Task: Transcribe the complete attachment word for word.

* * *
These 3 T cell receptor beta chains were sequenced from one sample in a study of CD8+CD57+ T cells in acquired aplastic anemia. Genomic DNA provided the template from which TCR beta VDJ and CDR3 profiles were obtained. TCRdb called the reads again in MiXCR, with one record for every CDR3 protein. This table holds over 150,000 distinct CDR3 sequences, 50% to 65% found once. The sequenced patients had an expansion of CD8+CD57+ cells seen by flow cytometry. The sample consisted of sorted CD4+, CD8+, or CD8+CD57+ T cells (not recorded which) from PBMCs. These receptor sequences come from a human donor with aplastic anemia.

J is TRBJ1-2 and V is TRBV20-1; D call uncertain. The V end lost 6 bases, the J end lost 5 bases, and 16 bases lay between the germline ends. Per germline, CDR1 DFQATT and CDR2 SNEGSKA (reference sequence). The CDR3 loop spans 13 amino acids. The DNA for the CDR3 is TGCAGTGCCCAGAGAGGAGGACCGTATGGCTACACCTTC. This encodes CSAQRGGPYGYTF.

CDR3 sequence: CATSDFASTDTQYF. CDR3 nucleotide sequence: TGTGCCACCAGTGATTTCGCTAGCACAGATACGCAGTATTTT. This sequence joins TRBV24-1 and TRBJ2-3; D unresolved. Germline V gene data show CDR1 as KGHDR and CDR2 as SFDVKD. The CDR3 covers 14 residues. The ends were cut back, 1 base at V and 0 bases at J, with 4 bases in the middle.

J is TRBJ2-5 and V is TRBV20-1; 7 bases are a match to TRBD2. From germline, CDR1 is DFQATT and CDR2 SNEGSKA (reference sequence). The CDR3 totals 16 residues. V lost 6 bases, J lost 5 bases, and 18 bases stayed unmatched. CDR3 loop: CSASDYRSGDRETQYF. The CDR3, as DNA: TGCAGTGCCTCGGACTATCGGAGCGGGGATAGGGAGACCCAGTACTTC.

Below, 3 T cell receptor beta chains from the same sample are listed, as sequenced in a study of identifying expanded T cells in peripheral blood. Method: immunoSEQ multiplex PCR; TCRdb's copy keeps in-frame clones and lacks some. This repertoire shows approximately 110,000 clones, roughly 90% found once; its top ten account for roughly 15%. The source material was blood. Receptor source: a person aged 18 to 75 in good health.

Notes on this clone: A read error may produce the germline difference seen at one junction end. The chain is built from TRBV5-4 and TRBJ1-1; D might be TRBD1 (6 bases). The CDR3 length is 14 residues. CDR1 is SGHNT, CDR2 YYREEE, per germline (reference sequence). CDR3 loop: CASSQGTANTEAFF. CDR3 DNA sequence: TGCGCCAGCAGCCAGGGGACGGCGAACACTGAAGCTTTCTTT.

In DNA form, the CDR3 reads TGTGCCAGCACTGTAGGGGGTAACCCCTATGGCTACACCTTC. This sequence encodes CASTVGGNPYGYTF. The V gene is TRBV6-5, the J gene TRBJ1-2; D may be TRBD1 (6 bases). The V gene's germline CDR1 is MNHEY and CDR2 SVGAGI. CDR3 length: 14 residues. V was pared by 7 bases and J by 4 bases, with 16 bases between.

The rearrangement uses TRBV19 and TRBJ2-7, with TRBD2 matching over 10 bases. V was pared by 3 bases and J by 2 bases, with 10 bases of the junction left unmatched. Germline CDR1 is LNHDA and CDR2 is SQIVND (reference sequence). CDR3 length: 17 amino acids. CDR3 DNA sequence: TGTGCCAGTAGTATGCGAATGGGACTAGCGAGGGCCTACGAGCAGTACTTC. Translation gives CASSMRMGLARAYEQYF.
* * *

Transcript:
These 3 T cell receptor beta chains were sequenced from one sample in a study of CD8+CD57+ T cells in acquired aplastic anemia. Genomic DNA provided the template from which TCR beta VDJ and CDR3 profiles were obtained. TCRdb called the reads again in MiXCR, with one record for every CDR3 protein. This table holds over 150,000 distinct CDR3 sequences, 50% to 65% found once. The sequenced patients had an expansion of CD8+CD57+ cells seen by flow cytometry. The sample consisted of sorted CD4+, CD8+, or CD8+CD57+ T cells (not recorded which) from PBMCs. These receptor sequences come from a human donor with aplastic anemia.

J is TRBJ1-2 and V is TRBV20-1; D call uncertain. The V end lost 6 bases, the J end lost 5 bases, and 16 bases lay between the germline ends. Per germline, CDR1 DFQATT and CDR2 SNEGSKA (reference sequence). The CDR3 loop spans 13 amino acids. The DNA for the CDR3 is TGCAGTGCCCAGAGAGGAGGACCGTATGGCTACACCTTC. This encodes CSAQRGGPYGYTF.

CDR3 sequence: CATSDFASTDTQYF. CDR3 nucleotide sequence: TGTGCCACCAGTGATTTCGCTAGCACAGATACGCAGTATTTT. This sequence joins TRBV24-1 and TRBJ2-3; D unresolved. Germline V gene data show CDR1 as KGHDR and CDR2 as SFDVKD. The CDR3 covers 14 residues. The ends were cut back, 1 base at V and 0 bases at J, with 4 bases in the middle.

J is TRBJ2-5 and V is TRBV20-1; 7 bases are a match to TRBD2. From germline, CDR1 is DFQATT and CDR2 SNEGSKA (reference sequence). The CDR3 totals 16 residues. V lost 6 bases, J lost 5 bases, and 18 bases stayed unmatched. CDR3 loop: CSASDYRSGDRETQYF. The CDR3, as DNA: TGCAGTGCCTCGGACTATCGGAGCGGGGATAGGGAGACCCAGTACTTC.

Below, 3 T cell receptor beta chains from the same sample are listed, as sequenced in a study of identifying expanded T cells in peripheral blood. Method: immunoSEQ multiplex PCR; TCRdb's copy keeps in-frame clones and lacks some. This repertoire shows approximately 110,000 clones, roughly 90% found once; its top ten account for roughly 15%. The source material was blood. Receptor source: a person aged 18 to 75 in good health.

Notes on this clone: A read error may produce the germline difference seen at one junction end. The chain is built from TRBV5-4 and TRBJ1-1; D might be TRBD1 (6 bases). The CDR3 length is 14 residues. CDR1 is SGHNT, CDR2 YYREEE, per germline (reference sequence). CDR3 loop: CASSQGTANTEAFF. CDR3 DNA sequence: TGCGCCAGCAGCCAGGGGACGGCGAACACTGAAGCTTTCTTT.

In DNA form, the CDR3 reads TGTGCCAGCACTGTAGGGGGTAACCCCTATGGCTACACCTTC. This sequence encodes CASTVGGNPYGYTF. The V gene is TRBV6-5, the J gene TRBJ1-2; D may be TRBD1 (6 bases). The V gene's germline CDR1 is MNHEY and CDR2 SVGAGI. CDR3 length: 14 residues. V was pared by 7 bases and J by 4 bases, with 16 bases between.

The rearrangement uses TRBV19 and TRBJ2-7, with TRBD2 matching over 10 bases. V was pared by 3 bases and J by 2 bases, with 10 bases of the junction left unmatched. Germline CDR1 is LNHDA and CDR2 is SQIVND (reference sequence). CDR3 length: 17 amino acids. CDR3 DNA sequence: TGTGCCAGTAGTATGCGAATGGGACTAGCGAGGGCCTACGAGCAGTACTTC. Translation gives CASSMRMGLARAYEQYF.